dailymail: An eight-month-old baby died after being left inside a hot car for three hours while his parents and grandmother got high on synthetic cannabis, a court has heard.
Isaiah Neil was unresponsive when he was found by his father outside his grandmother’s home in Ruatoki, New Zealand on November 2, 2015.
Donna Catherine Parangi, 54, has been charged with the manslaughter of her grandson but has pleaded not guilty.
Isaiah’s parents, Shane Neil and Lacey Te Whetu, have both pleaded guilty to manslaughter and are now key witnesses in the case against Parangi, who is Te Whetu’s mother.
The Crown’s case alleges that Parangi is at least in part responsible for Isaiah’s death.
However, the cause of death is in dispute as a post-mortem examination also discovered bruises and a bite-mark on the baby’s body.
On Tuesday, Mr Neil gave evidence at Parangi’s trial at the High Court, in Hamilton, the New Zealand Herald reported.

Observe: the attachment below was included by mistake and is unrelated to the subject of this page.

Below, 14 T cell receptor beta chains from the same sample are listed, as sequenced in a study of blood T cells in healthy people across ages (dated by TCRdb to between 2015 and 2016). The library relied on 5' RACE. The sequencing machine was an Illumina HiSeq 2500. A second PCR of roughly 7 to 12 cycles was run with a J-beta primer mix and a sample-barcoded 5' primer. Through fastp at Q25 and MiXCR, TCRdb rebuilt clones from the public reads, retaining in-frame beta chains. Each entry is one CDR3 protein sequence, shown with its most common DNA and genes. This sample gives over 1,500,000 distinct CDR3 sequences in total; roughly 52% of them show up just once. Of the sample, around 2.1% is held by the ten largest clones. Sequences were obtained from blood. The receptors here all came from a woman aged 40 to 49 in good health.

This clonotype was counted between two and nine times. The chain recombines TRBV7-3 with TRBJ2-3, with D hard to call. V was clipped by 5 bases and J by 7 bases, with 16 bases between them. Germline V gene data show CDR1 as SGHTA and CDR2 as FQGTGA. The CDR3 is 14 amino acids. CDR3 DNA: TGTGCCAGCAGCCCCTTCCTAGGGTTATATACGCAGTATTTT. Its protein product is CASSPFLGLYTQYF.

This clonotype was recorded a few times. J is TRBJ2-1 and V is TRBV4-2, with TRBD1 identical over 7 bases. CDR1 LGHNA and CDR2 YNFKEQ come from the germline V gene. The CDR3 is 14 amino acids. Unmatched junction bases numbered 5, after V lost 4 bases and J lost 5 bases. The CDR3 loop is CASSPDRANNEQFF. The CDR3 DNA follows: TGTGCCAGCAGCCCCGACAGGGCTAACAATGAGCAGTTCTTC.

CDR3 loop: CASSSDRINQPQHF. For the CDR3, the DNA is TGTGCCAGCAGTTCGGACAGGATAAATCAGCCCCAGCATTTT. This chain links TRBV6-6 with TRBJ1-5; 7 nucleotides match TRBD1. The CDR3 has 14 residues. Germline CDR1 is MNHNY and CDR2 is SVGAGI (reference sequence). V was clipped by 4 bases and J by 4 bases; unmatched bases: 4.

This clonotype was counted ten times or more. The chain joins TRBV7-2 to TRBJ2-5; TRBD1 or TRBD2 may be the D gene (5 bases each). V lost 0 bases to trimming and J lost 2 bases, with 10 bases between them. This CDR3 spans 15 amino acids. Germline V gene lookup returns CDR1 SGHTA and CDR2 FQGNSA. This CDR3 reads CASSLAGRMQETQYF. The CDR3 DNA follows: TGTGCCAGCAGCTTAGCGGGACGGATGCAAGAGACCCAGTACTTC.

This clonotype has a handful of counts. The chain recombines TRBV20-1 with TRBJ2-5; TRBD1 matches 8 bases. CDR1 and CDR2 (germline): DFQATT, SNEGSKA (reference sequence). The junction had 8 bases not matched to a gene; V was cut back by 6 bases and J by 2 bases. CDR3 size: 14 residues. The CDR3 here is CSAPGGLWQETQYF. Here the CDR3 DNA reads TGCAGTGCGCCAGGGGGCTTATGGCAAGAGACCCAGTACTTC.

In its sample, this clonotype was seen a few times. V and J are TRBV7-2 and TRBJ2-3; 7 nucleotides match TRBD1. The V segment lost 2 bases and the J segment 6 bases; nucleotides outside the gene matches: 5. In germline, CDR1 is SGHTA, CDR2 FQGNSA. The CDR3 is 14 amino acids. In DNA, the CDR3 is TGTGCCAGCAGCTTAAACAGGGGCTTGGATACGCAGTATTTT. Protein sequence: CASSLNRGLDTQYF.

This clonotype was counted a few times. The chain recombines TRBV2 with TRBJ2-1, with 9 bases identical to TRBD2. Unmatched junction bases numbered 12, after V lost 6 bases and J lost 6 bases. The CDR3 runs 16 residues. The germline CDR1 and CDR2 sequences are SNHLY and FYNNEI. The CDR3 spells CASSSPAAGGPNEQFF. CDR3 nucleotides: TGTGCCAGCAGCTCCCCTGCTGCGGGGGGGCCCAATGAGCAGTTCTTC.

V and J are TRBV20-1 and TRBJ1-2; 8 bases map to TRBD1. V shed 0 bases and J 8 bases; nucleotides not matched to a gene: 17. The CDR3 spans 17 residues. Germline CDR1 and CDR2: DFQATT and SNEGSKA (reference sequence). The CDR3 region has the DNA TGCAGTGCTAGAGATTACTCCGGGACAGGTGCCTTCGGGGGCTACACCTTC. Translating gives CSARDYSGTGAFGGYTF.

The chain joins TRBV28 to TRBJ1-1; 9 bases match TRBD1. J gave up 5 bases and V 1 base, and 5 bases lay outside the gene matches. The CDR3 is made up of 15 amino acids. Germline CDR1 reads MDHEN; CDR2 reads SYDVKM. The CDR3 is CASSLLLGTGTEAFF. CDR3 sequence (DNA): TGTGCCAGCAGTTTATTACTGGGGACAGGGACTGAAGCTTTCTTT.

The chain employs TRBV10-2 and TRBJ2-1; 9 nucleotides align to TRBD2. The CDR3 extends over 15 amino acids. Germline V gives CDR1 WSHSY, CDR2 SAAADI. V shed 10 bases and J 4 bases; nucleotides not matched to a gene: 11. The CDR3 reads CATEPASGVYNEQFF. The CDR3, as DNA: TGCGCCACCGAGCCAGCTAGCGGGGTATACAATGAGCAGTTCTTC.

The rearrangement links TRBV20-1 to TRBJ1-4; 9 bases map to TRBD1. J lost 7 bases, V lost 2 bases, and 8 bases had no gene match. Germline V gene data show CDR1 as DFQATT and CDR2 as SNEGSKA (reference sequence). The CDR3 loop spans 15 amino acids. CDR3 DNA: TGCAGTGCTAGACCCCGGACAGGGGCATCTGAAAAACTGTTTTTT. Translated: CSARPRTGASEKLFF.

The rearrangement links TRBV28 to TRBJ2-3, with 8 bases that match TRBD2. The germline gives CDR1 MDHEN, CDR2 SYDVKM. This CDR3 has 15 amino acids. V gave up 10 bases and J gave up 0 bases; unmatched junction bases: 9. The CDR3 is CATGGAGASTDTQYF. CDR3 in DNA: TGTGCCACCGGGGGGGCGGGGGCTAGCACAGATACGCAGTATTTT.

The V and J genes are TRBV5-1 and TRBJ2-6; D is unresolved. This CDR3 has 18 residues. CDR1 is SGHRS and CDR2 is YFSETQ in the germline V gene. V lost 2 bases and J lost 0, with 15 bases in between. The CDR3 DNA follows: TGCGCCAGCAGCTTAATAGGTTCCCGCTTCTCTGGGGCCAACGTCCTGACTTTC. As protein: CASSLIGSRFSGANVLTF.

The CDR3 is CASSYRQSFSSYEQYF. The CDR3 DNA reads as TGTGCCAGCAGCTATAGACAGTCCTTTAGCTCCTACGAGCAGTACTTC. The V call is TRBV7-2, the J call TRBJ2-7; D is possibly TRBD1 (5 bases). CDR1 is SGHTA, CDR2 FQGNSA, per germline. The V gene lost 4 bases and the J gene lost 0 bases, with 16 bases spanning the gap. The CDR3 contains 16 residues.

He told the jury that he, Te Whetu and Parangi were smoking synthetic cannabis and were extremely drowsy before falling asleep for three hours.
Mr Neil said that he woke up at around 3.30pm and went outside where he found his unresponsive baby son inside a ‘very hot’ car.
The panicked father said he rushed the baby inside to wake Te Whetu, but after she said she could still see the baby breathing they put him in his cot and went back to sleep.
At around 6pm the father said he woke up again and found the baby unresponsive and soaked in sweat.
The couple sprinkled him with cold water in a bid to revive him while they waited for paramedics to arrive.
‘She (Te Whetu) went into a full panic state. I think we knew he was gone,’ Neil told the court.
‘It was the most I have seen anyone panic in my life. She was grabbing his body. Trembling, screaming, out of control.’
Paramedics tried to resuscitate the baby but he was pronounced dead at the scene.
Later, when speaking to Detective Sergeant Max Holder, Mr Neil allegedly said, ‘we cooked the baby.’
An examination found that the baby had suffered bruises to his forehead, left side of his body and his abdomen.
He also had a bite mark on his right elbow.
Mr Neil said he had no idea how those injuries occurred and continues to claim the baby died of heatstroke.
Parangi’s defence lawyer Susan Gray told the jury that the marks on the baby put considerable doubt surrounding heatstroke being the cause of death.
She also said that Mr Neil was an unreliable witness as his story had changed multiple times.
The trial continues.
Source: Published by dailymail